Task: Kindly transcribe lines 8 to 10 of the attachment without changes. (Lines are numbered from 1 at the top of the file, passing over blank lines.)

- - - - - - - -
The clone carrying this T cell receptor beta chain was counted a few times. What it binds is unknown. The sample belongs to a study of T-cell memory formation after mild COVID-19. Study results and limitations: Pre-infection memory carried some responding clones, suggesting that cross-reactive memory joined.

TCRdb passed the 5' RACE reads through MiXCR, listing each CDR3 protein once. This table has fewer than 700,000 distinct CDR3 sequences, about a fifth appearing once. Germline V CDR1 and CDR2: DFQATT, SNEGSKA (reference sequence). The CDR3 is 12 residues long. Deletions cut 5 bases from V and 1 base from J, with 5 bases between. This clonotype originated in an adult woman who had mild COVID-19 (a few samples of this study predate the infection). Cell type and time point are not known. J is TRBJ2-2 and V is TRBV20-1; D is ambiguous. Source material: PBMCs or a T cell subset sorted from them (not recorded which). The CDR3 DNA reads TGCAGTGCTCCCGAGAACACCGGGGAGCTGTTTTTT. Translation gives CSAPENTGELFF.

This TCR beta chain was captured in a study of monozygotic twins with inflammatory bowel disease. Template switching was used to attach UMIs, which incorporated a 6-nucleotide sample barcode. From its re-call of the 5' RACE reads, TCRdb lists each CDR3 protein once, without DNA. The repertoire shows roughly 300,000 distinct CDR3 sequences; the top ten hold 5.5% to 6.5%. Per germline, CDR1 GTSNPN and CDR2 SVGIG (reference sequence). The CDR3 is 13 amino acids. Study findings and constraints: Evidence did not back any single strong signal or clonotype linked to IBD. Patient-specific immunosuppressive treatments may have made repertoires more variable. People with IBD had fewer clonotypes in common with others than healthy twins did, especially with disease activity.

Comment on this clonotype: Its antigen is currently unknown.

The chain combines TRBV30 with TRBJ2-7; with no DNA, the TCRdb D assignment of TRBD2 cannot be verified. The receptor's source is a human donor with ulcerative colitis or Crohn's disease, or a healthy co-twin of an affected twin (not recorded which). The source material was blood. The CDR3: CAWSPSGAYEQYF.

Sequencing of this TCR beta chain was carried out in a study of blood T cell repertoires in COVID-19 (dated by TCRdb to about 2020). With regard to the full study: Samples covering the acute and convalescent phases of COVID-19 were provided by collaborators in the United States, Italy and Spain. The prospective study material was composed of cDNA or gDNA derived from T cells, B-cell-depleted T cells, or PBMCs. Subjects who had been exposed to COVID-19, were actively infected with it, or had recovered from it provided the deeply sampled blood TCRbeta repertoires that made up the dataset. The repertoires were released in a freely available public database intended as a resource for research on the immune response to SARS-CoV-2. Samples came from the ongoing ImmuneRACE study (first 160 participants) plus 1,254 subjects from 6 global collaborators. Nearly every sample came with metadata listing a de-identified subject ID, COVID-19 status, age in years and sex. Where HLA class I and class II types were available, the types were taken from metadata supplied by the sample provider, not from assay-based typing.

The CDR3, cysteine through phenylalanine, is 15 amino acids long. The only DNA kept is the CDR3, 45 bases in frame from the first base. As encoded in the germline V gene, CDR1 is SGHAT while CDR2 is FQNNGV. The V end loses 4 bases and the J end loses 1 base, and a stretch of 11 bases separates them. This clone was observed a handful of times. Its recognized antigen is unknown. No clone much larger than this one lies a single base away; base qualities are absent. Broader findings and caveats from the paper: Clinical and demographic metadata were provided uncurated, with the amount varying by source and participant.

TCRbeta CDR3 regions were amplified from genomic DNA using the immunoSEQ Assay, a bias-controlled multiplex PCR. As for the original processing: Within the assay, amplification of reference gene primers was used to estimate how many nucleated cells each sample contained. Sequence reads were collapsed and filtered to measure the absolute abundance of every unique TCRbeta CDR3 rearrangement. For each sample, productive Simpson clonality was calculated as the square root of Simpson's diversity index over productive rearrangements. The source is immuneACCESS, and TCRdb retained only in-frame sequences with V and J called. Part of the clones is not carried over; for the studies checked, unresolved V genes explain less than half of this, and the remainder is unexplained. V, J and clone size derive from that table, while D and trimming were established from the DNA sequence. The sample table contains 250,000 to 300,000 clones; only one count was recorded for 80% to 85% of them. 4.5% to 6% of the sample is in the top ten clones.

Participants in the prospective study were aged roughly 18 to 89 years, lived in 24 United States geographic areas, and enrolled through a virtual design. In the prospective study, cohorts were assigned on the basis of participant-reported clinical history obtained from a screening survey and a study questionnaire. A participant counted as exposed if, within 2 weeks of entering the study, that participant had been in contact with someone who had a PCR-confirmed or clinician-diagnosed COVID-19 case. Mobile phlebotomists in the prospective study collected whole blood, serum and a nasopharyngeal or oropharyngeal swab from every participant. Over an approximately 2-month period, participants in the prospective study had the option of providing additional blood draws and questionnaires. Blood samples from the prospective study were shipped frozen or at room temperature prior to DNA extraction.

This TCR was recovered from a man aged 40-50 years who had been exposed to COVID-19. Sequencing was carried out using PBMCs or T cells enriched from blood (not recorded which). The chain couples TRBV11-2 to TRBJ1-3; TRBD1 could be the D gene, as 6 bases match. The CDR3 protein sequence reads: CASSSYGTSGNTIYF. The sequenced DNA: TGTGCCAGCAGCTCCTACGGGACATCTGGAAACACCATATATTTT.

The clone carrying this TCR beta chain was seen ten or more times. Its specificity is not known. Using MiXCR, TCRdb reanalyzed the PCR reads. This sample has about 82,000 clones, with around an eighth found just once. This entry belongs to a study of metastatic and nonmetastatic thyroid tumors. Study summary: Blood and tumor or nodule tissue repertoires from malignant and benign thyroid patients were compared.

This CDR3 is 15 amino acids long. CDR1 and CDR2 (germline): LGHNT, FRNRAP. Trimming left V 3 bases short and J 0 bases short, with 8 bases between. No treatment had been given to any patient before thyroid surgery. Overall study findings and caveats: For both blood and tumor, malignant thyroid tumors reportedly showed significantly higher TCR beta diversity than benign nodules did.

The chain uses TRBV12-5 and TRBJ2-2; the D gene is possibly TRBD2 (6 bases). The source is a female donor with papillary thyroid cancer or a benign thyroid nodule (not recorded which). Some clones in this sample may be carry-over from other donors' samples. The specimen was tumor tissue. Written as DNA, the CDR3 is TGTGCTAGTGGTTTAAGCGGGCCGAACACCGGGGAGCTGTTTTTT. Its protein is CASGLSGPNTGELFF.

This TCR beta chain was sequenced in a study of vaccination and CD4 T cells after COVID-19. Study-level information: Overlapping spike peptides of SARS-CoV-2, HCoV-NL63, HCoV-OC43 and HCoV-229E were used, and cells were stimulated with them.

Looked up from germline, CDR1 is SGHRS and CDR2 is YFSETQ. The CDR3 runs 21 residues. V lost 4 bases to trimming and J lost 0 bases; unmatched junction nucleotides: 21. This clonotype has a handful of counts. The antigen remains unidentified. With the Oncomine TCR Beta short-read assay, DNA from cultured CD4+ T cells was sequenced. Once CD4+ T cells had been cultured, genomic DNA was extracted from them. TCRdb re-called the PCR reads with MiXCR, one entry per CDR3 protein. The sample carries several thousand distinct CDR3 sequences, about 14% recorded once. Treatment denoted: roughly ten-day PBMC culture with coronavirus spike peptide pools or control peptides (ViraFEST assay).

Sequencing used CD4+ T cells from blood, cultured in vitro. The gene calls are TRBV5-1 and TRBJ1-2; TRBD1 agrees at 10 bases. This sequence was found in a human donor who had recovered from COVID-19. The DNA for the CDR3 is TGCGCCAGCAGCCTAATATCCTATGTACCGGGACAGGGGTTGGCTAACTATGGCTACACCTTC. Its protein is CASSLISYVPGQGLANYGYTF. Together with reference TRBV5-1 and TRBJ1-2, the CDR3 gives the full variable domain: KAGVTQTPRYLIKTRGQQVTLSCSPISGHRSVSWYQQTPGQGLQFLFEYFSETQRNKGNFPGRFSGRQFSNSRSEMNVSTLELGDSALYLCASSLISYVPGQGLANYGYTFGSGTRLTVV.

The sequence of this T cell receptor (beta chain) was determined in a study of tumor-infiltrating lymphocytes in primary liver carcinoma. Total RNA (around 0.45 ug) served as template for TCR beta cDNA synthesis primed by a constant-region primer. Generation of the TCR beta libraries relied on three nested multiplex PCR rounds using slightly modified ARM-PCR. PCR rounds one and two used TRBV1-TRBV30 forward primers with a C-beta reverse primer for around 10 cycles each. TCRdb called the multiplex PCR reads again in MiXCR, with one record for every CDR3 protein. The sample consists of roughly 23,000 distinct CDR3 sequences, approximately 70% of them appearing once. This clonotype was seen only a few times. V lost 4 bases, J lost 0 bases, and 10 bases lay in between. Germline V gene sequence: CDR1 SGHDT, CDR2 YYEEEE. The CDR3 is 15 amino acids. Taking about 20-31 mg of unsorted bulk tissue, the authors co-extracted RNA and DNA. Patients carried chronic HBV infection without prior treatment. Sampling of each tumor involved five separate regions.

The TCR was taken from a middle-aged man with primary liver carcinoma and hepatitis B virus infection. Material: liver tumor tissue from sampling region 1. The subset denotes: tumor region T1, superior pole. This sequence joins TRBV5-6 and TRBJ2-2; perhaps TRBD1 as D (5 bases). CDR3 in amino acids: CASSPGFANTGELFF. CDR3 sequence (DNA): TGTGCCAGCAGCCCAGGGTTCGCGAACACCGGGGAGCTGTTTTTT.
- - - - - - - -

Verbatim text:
TCRbeta CDR3 regions were amplified from genomic DNA using the immunoSEQ Assay, a bias-controlled multiplex PCR. As for the original processing: Within the assay, amplification of reference gene primers was used to estimate how many nucleated cells each sample contained. Sequence reads were collapsed and filtered to measure the absolute abundance of every unique TCRbeta CDR3 rearrangement. For each sample, productive Simpson clonality was calculated as the square root of Simpson's diversity index over productive rearrangements. The source is immuneACCESS, and TCRdb retained only in-frame sequences with V and J called. Part of the clones is not carried over; for the studies checked, unresolved V genes explain less than half of this, and the remainder is unexplained. V, J and clone size derive from that table, while D and trimming were established from the DNA sequence. The sample table contains 250,000 to 300,000 clones; only one count was recorded for 80% to 85% of them. 4.5% to 6% of the sample is in the top ten clones.

Participants in the prospective study were aged roughly 18 to 89 years, lived in 24 United States geographic areas, and enrolled through a virtual design. In the prospective study, cohorts were assigned on the basis of participant-reported clinical history obtained from a screening survey and a study questionnaire. A participant counted as exposed if, within 2 weeks of entering the study, that participant had been in contact with someone who had a PCR-confirmed or clinician-diagnosed COVID-19 case. Mobile phlebotomists in the prospective study collected whole blood, serum and a nasopharyngeal or oropharyngeal swab from every participant. Over an approximately 2-month period, participants in the prospective study had the option of providing additional blood draws and questionnaires. Blood samples from the prospective study were shipped frozen or at room temperature prior to DNA extraction.

This TCR was recovered from a man aged 40-50 years who had been exposed to COVID-19. Sequencing was carried out using PBMCs or T cells enriched from blood (not recorded which). The chain couples TRBV11-2 to TRBJ1-3; TRBD1 could be the D gene, as 6 bases match. The CDR3 protein sequence reads: CASSSYGTSGNTIYF. The sequenced DNA: TGTGCCAGCAGCTCCTACGGGACATCTGGAAACACCATATATTTT.